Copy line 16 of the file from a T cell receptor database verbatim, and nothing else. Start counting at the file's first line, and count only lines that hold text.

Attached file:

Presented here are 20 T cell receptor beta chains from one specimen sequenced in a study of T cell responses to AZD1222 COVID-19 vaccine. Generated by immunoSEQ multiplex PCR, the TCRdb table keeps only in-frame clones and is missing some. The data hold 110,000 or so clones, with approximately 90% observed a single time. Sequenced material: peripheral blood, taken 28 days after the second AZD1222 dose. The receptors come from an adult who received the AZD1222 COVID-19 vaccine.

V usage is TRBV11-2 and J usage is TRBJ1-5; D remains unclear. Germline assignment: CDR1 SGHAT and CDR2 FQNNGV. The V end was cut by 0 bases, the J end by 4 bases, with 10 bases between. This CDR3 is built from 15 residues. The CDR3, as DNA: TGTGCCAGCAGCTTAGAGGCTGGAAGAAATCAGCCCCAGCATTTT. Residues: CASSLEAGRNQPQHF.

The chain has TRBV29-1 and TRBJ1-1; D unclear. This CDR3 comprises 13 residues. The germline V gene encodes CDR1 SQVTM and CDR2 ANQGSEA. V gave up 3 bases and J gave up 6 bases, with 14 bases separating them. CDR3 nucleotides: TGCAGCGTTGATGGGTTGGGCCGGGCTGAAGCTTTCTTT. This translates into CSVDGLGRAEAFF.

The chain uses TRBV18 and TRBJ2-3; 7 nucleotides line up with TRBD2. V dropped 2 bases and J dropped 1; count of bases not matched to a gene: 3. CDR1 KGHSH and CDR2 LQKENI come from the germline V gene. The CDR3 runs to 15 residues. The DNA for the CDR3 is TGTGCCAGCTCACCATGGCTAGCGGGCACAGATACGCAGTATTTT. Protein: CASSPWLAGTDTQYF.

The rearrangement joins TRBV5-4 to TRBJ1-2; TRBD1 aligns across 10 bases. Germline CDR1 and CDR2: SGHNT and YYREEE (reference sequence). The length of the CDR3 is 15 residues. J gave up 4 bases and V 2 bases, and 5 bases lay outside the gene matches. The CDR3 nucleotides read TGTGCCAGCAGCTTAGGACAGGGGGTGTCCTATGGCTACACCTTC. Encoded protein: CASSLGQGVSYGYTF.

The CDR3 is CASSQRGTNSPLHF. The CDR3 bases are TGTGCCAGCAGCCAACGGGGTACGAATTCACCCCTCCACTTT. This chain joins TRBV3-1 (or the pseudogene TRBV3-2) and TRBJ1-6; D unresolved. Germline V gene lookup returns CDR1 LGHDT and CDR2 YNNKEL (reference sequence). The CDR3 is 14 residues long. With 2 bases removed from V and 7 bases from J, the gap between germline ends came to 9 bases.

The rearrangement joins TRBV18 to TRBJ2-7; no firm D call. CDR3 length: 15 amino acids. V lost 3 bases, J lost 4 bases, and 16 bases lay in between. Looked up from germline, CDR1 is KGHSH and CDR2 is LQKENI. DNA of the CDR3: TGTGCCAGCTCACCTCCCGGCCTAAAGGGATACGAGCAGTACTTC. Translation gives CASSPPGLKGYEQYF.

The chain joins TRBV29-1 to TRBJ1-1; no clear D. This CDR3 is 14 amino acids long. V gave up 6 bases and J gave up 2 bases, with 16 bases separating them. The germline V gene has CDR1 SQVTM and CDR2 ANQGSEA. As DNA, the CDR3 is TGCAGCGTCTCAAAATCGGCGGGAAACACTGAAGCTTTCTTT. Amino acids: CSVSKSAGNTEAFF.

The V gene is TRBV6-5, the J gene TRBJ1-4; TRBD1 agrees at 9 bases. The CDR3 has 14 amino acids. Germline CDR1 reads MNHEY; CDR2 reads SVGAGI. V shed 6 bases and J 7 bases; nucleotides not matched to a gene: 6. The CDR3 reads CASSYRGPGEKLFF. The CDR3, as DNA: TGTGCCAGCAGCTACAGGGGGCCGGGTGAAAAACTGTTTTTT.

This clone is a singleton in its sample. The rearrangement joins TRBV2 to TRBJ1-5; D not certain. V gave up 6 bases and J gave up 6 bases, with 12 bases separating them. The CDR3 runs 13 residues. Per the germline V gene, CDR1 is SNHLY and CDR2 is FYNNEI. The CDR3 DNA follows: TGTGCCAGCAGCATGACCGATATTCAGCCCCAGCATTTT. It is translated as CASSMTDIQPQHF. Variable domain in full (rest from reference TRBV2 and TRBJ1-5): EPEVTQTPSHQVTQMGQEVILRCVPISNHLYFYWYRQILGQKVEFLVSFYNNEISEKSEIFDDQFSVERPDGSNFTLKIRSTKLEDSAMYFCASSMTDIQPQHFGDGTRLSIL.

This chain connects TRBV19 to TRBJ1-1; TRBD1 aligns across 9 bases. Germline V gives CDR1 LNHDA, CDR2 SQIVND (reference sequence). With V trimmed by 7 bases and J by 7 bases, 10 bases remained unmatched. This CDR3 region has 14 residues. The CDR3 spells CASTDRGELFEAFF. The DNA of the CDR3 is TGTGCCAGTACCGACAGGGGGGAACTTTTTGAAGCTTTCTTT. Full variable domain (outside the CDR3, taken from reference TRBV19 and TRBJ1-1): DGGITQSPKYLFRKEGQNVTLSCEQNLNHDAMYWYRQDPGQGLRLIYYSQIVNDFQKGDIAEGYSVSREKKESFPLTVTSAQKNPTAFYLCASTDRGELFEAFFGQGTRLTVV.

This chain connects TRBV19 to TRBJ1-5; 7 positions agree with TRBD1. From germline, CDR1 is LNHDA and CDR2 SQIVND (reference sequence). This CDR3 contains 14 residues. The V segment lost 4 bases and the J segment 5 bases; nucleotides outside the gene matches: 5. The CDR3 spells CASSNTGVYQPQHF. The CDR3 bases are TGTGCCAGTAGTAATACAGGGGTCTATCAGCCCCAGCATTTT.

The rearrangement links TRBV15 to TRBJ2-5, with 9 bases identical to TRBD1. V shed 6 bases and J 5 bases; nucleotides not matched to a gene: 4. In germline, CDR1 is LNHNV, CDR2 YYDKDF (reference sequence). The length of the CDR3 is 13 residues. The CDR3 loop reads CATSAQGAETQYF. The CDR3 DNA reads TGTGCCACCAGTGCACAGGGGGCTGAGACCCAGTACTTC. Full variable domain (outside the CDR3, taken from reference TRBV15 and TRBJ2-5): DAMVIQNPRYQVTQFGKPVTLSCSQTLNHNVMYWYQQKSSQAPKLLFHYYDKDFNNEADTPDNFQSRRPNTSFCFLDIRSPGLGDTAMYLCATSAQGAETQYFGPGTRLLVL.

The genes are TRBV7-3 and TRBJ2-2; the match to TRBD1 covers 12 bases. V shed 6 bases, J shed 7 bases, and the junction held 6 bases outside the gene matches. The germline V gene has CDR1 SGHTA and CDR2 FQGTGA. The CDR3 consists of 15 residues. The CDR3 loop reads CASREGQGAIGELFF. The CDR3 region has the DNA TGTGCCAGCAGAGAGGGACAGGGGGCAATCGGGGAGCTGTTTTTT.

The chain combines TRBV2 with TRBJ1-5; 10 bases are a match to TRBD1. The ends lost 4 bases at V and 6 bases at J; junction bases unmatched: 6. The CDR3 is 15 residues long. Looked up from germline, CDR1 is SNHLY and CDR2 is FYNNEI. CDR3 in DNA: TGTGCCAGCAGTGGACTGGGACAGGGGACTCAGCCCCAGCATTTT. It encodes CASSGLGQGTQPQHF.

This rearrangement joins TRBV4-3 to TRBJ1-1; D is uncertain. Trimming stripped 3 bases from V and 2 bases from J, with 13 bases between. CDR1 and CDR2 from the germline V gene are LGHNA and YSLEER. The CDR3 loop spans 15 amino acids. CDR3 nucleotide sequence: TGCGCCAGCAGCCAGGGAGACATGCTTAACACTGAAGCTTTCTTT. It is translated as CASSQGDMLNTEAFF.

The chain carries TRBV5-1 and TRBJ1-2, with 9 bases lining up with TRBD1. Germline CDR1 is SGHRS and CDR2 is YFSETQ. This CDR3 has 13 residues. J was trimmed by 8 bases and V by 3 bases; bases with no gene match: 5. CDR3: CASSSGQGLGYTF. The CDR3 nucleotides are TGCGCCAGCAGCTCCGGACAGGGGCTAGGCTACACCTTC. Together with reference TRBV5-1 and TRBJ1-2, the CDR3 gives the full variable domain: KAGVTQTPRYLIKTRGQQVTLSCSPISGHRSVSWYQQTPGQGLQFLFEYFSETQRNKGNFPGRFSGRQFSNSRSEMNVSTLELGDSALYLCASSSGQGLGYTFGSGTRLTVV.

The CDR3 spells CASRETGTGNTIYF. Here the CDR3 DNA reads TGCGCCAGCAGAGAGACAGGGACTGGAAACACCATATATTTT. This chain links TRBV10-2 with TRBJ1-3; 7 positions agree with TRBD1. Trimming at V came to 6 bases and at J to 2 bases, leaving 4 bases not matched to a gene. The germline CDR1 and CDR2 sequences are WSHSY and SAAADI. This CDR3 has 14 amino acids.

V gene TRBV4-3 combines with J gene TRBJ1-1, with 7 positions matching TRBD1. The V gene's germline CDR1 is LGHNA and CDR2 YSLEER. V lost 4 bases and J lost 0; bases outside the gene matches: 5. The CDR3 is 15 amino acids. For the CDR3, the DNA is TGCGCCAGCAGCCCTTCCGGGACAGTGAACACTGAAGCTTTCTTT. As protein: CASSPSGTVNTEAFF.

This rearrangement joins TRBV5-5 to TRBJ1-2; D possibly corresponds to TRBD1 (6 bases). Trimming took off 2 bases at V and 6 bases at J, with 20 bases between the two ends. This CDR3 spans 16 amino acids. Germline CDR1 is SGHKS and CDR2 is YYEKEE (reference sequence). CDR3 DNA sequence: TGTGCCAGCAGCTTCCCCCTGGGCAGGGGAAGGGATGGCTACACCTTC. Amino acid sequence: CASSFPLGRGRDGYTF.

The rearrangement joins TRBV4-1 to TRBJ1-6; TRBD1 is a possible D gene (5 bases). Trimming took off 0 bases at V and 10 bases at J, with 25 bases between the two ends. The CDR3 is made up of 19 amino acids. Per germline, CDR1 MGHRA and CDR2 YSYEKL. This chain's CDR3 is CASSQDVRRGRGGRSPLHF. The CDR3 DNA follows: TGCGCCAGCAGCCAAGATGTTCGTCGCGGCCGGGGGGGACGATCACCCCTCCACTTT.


This rearrangement joins TRBV4-3 to TRBJ1-1; D is uncertain. Trimming stripped 3 bases from V and 2 bases from J, with 13 bases between. CDR1 and CDR2 from the germline V gene are LGHNA and YSLEER. The CDR3 loop spans 15 amino acids. CDR3 nucleotide sequence: TGCGCCAGCAGCCAGGGAGACATGCTTAACACTGAAGCTTTCTTT. It is translated as CASSQGDMLNTEAFF.